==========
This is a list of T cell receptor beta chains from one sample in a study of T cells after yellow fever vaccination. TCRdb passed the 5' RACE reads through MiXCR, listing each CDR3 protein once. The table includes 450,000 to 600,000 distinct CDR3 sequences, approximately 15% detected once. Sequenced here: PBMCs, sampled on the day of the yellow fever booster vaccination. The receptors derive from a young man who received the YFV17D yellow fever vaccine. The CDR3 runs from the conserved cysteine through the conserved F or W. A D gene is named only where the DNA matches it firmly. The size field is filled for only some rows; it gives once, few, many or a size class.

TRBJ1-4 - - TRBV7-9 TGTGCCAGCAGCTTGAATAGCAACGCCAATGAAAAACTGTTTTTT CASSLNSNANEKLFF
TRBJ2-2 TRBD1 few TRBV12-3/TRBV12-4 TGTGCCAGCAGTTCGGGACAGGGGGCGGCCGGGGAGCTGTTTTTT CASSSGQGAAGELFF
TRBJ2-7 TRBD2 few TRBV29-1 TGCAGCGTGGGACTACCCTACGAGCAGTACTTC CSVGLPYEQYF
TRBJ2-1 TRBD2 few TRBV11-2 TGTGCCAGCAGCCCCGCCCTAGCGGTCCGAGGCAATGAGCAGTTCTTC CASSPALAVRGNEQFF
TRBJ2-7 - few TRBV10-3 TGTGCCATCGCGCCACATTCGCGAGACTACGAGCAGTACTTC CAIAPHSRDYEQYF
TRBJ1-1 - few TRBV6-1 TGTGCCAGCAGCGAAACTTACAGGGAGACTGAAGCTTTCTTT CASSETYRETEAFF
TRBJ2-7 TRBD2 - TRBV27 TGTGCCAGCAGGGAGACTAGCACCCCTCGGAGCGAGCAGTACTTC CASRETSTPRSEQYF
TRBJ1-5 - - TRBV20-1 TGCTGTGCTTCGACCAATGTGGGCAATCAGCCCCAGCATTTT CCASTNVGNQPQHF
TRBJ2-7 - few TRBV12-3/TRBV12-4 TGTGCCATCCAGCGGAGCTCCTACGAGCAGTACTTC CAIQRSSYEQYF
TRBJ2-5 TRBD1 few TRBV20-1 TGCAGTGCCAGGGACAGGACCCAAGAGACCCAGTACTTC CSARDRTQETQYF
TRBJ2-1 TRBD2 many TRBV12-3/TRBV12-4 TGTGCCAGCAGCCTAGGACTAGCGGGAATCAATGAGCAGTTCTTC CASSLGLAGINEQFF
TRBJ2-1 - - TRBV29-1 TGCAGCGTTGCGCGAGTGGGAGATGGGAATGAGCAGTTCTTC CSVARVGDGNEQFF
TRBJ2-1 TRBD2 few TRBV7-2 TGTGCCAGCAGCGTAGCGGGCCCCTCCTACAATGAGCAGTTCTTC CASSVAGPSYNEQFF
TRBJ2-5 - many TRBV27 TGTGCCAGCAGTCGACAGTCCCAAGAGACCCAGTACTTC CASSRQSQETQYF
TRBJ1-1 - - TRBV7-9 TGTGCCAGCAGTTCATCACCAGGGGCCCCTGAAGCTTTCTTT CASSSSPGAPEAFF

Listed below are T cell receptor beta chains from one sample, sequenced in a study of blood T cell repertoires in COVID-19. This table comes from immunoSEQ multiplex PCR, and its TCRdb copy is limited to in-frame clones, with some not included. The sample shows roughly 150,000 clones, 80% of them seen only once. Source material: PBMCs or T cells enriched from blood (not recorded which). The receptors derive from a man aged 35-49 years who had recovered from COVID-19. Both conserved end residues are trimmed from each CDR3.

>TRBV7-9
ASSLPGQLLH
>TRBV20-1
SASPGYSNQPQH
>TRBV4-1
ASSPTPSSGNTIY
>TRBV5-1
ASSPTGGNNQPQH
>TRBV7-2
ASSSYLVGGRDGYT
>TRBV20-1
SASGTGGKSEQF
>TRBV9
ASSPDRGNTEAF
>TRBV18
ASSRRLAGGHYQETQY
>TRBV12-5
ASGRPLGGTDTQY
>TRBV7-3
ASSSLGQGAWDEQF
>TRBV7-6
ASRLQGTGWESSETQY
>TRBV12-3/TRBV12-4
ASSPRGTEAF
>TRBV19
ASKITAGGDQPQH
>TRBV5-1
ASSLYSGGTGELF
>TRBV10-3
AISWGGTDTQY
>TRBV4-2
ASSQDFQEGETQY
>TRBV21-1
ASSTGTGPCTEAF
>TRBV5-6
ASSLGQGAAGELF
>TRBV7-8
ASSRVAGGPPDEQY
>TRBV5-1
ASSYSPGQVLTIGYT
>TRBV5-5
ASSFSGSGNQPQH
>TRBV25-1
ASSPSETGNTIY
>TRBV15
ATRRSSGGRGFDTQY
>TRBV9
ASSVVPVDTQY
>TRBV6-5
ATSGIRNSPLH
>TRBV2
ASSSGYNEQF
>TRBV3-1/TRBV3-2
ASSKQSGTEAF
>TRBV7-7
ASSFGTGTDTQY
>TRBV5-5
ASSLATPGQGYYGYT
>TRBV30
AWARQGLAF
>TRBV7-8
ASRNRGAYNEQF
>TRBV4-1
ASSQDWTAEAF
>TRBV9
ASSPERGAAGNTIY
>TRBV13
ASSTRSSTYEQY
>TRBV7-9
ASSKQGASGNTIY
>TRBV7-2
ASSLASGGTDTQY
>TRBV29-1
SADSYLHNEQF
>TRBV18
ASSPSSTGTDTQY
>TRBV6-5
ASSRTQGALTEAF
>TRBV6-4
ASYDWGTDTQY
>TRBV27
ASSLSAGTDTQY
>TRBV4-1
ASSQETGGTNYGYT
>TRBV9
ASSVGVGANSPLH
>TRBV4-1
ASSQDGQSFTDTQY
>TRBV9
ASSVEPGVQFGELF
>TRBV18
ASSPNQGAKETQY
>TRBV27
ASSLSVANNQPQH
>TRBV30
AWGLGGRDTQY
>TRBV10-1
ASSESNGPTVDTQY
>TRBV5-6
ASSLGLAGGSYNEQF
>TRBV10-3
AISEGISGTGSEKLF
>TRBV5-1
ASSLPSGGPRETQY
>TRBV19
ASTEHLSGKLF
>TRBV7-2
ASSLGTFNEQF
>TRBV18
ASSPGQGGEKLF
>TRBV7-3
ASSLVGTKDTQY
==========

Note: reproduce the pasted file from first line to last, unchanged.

This is a list of T cell receptor beta chains from one sample in a study of T cells after yellow fever vaccination. TCRdb passed the 5' RACE reads through MiXCR, listing each CDR3 protein once. The table includes 450,000 to 600,000 distinct CDR3 sequences, approximately 15% detected once. Sequenced here: PBMCs, sampled on the day of the yellow fever booster vaccination. The receptors derive from a young man who received the YFV17D yellow fever vaccine. The CDR3 runs from the conserved cysteine through the conserved F or W. A D gene is named only where the DNA matches it firmly. The size field is filled for only some rows; it gives once, few, many or a size class.

TRBJ1-4 - - TRBV7-9 TGTGCCAGCAGCTTGAATAGCAACGCCAATGAAAAACTGTTTTTT CASSLNSNANEKLFF
TRBJ2-2 TRBD1 few TRBV12-3/TRBV12-4 TGTGCCAGCAGTTCGGGACAGGGGGCGGCCGGGGAGCTGTTTTTT CASSSGQGAAGELFF
TRBJ2-7 TRBD2 few TRBV29-1 TGCAGCGTGGGACTACCCTACGAGCAGTACTTC CSVGLPYEQYF
TRBJ2-1 TRBD2 few TRBV11-2 TGTGCCAGCAGCCCCGCCCTAGCGGTCCGAGGCAATGAGCAGTTCTTC CASSPALAVRGNEQFF
TRBJ2-7 - few TRBV10-3 TGTGCCATCGCGCCACATTCGCGAGACTACGAGCAGTACTTC CAIAPHSRDYEQYF
TRBJ1-1 - few TRBV6-1 TGTGCCAGCAGCGAAACTTACAGGGAGACTGAAGCTTTCTTT CASSETYRETEAFF
TRBJ2-7 TRBD2 - TRBV27 TGTGCCAGCAGGGAGACTAGCACCCCTCGGAGCGAGCAGTACTTC CASRETSTPRSEQYF
TRBJ1-5 - - TRBV20-1 TGCTGTGCTTCGACCAATGTGGGCAATCAGCCCCAGCATTTT CCASTNVGNQPQHF
TRBJ2-7 - few TRBV12-3/TRBV12-4 TGTGCCATCCAGCGGAGCTCCTACGAGCAGTACTTC CAIQRSSYEQYF
TRBJ2-5 TRBD1 few TRBV20-1 TGCAGTGCCAGGGACAGGACCCAAGAGACCCAGTACTTC CSARDRTQETQYF
TRBJ2-1 TRBD2 many TRBV12-3/TRBV12-4 TGTGCCAGCAGCCTAGGACTAGCGGGAATCAATGAGCAGTTCTTC CASSLGLAGINEQFF
TRBJ2-1 - - TRBV29-1 TGCAGCGTTGCGCGAGTGGGAGATGGGAATGAGCAGTTCTTC CSVARVGDGNEQFF
TRBJ2-1 TRBD2 few TRBV7-2 TGTGCCAGCAGCGTAGCGGGCCCCTCCTACAATGAGCAGTTCTTC CASSVAGPSYNEQFF
TRBJ2-5 - many TRBV27 TGTGCCAGCAGTCGACAGTCCCAAGAGACCCAGTACTTC CASSRQSQETQYF
TRBJ1-1 - - TRBV7-9 TGTGCCAGCAGTTCATCACCAGGGGCCCCTGAAGCTTTCTTT CASSSSPGAPEAFF

Listed below are T cell receptor beta chains from one sample, sequenced in a study of blood T cell repertoires in COVID-19. This table comes from immunoSEQ multiplex PCR, and its TCRdb copy is limited to in-frame clones, with some not included. The sample shows roughly 150,000 clones, 80% of them seen only once. Source material: PBMCs or T cells enriched from blood (not recorded which). The receptors derive from a man aged 35-49 years who had recovered from COVID-19. Both conserved end residues are trimmed from each CDR3.

>TRBV7-9
ASSLPGQLLH
>TRBV20-1
SASPGYSNQPQH
>TRBV4-1
ASSPTPSSGNTIY
>TRBV5-1
ASSPTGGNNQPQH
>TRBV7-2
ASSSYLVGGRDGYT
>TRBV20-1
SASGTGGKSEQF
>TRBV9
ASSPDRGNTEAF
>TRBV18
ASSRRLAGGHYQETQY
>TRBV12-5
ASGRPLGGTDTQY
>TRBV7-3
ASSSLGQGAWDEQF
>TRBV7-6
ASRLQGTGWESSETQY
>TRBV12-3/TRBV12-4
ASSPRGTEAF
>TRBV19
ASKITAGGDQPQH
>TRBV5-1
ASSLYSGGTGELF
>TRBV10-3
AISWGGTDTQY
>TRBV4-2
ASSQDFQEGETQY
>TRBV21-1
ASSTGTGPCTEAF
>TRBV5-6
ASSLGQGAAGELF
>TRBV7-8
ASSRVAGGPPDEQY
>TRBV5-1
ASSYSPGQVLTIGYT
>TRBV5-5
ASSFSGSGNQPQH
>TRBV25-1
ASSPSETGNTIY
>TRBV15
ATRRSSGGRGFDTQY
>TRBV9
ASSVVPVDTQY
>TRBV6-5
ATSGIRNSPLH
>TRBV2
ASSSGYNEQF
>TRBV3-1/TRBV3-2
ASSKQSGTEAF
>TRBV7-7
ASSFGTGTDTQY
>TRBV5-5
ASSLATPGQGYYGYT
>TRBV30
AWARQGLAF
>TRBV7-8
ASRNRGAYNEQF
>TRBV4-1
ASSQDWTAEAF
>TRBV9
ASSPERGAAGNTIY
>TRBV13
ASSTRSSTYEQY
>TRBV7-9
ASSKQGASGNTIY
>TRBV7-2
ASSLASGGTDTQY
>TRBV29-1
SADSYLHNEQF
>TRBV18
ASSPSSTGTDTQY
>TRBV6-5
ASSRTQGALTEAF
>TRBV6-4
ASYDWGTDTQY
>TRBV27
ASSLSAGTDTQY
>TRBV4-1
ASSQETGGTNYGYT
>TRBV9
ASSVGVGANSPLH
>TRBV4-1
ASSQDGQSFTDTQY
>TRBV9
ASSVEPGVQFGELF
>TRBV18
ASSPNQGAKETQY
>TRBV27
ASSLSVANNQPQH
>TRBV30
AWGLGGRDTQY
>TRBV10-1
ASSESNGPTVDTQY
>TRBV5-6
ASSLGLAGGSYNEQF
>TRBV10-3
AISEGISGTGSEKLF
>TRBV5-1
ASSLPSGGPRETQY
>TRBV19
ASTEHLSGKLF
>TRBV7-2
ASSLGTFNEQF
>TRBV18
ASSPGQGGEKLF
>TRBV7-3
ASSLVGTKDTQY